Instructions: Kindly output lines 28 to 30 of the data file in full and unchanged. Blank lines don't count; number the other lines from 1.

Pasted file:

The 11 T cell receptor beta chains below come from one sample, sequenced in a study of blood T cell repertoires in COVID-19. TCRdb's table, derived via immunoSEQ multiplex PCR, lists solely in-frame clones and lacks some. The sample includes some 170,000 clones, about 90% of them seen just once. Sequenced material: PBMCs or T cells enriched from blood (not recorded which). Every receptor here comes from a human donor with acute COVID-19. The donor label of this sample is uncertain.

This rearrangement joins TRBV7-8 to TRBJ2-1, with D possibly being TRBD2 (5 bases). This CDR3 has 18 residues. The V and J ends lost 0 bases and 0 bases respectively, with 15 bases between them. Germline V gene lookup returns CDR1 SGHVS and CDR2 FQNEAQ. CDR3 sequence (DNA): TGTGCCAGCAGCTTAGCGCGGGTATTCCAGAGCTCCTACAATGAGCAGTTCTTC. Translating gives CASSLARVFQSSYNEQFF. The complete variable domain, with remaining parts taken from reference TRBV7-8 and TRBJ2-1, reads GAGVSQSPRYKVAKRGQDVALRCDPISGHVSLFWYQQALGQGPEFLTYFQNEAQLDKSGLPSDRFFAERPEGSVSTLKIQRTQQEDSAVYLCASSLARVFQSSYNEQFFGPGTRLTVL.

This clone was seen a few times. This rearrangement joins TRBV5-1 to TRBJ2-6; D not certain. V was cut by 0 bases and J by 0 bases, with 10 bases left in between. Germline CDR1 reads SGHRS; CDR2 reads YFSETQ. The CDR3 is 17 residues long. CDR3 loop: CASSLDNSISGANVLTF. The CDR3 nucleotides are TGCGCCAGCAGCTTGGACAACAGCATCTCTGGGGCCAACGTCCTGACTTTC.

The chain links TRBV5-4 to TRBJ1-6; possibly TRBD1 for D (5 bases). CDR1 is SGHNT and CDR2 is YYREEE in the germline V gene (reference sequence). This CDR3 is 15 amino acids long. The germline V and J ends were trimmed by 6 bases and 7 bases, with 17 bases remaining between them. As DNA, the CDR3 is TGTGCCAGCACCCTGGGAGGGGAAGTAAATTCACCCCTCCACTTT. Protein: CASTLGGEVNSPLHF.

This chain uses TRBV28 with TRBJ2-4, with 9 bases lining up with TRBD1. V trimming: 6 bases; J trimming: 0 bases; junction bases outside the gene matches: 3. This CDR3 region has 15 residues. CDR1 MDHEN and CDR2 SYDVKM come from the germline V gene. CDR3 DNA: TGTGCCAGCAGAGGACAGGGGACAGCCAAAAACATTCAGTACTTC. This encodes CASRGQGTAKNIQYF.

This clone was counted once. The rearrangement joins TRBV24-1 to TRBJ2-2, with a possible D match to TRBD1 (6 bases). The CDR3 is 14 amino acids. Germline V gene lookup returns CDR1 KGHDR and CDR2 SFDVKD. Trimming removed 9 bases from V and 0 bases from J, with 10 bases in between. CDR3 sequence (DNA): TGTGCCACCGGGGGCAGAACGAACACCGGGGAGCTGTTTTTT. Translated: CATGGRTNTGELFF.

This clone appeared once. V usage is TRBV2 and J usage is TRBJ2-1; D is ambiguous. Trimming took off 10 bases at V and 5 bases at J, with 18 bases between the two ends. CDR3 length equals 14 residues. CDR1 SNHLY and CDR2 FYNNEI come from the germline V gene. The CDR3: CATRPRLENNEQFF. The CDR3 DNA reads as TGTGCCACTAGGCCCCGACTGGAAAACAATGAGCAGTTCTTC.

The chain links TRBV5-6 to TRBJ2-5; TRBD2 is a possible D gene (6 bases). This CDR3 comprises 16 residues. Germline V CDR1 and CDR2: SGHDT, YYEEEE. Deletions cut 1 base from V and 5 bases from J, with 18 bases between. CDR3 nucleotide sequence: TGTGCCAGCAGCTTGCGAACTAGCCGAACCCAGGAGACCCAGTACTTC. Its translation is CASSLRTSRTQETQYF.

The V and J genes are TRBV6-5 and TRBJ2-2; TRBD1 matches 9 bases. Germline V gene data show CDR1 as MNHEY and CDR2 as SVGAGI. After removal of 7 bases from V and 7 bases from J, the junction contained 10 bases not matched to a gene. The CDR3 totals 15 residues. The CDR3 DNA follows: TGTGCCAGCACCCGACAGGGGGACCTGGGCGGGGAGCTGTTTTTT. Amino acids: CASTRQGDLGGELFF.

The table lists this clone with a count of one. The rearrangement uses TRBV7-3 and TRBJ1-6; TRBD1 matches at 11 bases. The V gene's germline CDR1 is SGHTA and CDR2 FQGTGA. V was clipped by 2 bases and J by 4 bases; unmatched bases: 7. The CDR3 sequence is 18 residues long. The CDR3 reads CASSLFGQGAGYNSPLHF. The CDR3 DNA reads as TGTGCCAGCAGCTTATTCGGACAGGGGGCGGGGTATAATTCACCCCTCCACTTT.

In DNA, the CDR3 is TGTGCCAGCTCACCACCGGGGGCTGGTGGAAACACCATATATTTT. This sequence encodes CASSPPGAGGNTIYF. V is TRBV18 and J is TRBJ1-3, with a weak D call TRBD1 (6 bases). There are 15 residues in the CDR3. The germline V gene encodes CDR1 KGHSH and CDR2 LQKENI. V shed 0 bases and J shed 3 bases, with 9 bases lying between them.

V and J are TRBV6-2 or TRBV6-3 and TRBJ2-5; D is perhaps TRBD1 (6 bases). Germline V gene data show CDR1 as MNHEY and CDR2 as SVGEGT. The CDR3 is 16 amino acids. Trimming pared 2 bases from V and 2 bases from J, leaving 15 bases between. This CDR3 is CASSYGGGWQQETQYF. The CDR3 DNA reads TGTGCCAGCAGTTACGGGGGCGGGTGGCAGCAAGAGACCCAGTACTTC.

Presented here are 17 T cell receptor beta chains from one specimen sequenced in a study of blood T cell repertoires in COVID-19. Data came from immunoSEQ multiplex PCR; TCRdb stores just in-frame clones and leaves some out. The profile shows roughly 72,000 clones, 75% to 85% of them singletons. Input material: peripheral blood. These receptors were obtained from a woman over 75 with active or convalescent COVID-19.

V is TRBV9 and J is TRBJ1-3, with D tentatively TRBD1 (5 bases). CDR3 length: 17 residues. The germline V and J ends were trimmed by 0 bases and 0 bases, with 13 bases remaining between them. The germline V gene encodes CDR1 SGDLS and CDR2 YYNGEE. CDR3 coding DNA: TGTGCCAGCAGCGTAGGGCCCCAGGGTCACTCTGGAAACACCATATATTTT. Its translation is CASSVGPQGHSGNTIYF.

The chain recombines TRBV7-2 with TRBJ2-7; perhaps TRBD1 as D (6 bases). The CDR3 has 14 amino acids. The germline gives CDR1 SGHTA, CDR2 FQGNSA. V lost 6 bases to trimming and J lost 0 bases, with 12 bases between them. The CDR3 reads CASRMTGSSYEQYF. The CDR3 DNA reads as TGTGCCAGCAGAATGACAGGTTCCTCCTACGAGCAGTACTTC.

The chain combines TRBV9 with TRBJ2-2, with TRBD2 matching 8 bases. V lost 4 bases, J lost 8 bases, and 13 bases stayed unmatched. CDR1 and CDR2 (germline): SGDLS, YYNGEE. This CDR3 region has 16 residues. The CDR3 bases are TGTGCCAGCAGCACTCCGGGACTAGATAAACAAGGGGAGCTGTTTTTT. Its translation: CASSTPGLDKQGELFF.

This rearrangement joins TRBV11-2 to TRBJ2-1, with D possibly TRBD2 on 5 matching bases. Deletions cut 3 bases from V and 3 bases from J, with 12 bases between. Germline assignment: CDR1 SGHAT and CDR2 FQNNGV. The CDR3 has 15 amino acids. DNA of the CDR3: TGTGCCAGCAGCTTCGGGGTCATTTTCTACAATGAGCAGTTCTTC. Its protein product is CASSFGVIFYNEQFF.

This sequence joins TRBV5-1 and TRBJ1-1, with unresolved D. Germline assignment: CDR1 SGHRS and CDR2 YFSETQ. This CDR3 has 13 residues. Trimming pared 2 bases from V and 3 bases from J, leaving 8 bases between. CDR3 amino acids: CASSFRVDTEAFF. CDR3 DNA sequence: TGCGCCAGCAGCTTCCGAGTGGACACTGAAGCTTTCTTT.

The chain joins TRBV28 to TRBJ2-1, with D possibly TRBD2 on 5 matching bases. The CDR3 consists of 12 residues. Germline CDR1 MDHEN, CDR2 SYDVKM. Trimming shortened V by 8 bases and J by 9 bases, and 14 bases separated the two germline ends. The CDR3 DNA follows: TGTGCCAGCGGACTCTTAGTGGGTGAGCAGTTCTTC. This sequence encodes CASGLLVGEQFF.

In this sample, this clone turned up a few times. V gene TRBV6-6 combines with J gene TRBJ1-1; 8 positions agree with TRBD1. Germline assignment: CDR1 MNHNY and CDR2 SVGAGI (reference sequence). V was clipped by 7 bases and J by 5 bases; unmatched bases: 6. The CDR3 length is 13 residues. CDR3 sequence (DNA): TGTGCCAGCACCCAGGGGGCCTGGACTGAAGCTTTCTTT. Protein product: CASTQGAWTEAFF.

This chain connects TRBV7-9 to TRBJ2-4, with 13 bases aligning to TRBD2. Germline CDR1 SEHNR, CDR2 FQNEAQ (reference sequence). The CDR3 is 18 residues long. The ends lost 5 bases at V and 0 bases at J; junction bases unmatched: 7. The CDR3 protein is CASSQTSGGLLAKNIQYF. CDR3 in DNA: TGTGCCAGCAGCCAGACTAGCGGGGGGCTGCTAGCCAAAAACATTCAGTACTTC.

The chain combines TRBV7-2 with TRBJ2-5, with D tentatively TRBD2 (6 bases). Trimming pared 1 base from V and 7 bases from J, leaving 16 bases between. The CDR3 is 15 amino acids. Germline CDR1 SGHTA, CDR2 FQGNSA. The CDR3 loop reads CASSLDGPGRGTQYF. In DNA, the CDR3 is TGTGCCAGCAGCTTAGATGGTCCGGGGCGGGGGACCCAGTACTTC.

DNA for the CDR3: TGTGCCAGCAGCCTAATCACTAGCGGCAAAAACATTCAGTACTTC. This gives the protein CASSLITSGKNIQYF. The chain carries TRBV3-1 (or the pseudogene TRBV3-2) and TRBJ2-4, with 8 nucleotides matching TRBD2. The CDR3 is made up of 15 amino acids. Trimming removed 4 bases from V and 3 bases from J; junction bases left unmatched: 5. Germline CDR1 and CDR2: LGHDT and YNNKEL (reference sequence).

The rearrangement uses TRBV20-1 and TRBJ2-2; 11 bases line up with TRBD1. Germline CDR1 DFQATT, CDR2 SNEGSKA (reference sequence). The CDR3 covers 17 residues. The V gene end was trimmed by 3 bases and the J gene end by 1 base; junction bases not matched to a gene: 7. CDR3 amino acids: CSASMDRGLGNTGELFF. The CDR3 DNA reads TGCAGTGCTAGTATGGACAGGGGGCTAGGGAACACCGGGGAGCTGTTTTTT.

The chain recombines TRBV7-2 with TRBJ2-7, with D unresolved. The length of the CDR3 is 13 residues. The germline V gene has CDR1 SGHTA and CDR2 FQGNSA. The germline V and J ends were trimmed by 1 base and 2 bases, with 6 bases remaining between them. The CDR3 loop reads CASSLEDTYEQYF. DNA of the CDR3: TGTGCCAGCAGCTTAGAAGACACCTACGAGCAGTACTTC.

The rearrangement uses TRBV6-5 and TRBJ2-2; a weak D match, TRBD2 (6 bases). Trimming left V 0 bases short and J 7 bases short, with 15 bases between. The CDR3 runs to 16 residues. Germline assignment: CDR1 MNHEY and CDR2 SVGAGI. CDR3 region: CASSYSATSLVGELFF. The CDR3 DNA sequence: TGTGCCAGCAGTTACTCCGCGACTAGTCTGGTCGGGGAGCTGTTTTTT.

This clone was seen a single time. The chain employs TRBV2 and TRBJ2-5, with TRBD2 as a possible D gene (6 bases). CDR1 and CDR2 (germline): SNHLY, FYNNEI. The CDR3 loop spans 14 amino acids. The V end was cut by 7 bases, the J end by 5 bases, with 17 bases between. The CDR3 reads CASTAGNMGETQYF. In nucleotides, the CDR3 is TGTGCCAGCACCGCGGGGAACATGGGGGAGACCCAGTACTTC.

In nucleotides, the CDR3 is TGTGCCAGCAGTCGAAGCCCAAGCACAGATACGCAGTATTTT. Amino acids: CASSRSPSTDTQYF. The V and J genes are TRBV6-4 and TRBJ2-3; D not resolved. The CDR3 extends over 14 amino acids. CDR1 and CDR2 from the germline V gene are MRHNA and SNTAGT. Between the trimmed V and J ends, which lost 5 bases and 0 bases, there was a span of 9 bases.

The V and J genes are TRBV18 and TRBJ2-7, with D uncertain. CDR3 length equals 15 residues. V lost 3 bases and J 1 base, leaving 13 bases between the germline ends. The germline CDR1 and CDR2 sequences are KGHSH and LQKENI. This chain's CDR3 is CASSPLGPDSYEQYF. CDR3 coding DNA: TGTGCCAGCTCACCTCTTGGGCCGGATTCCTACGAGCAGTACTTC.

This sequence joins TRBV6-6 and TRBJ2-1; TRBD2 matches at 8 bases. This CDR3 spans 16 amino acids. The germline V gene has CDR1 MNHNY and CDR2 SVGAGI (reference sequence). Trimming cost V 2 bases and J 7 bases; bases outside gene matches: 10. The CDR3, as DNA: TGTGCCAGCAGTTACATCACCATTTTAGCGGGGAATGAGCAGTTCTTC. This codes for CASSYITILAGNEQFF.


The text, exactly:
In nucleotides, the CDR3 is TGTGCCAGCAGTCGAAGCCCAAGCACAGATACGCAGTATTTT. Amino acids: CASSRSPSTDTQYF. The V and J genes are TRBV6-4 and TRBJ2-3; D not resolved. The CDR3 extends over 14 amino acids. CDR1 and CDR2 from the germline V gene are MRHNA and SNTAGT. Between the trimmed V and J ends, which lost 5 bases and 0 bases, there was a span of 9 bases.

The V and J genes are TRBV18 and TRBJ2-7, with D uncertain. CDR3 length equals 15 residues. V lost 3 bases and J 1 base, leaving 13 bases between the germline ends. The germline CDR1 and CDR2 sequences are KGHSH and LQKENI. This chain's CDR3 is CASSPLGPDSYEQYF. CDR3 coding DNA: TGTGCCAGCTCACCTCTTGGGCCGGATTCCTACGAGCAGTACTTC.

This sequence joins TRBV6-6 and TRBJ2-1; TRBD2 matches at 8 bases. This CDR3 spans 16 amino acids. The germline V gene has CDR1 MNHNY and CDR2 SVGAGI (reference sequence). Trimming cost V 2 bases and J 7 bases; bases outside gene matches: 10. The CDR3, as DNA: TGTGCCAGCAGTTACATCACCATTTTAGCGGGGAATGAGCAGTTCTTC. This codes for CASSYITILAGNEQFF.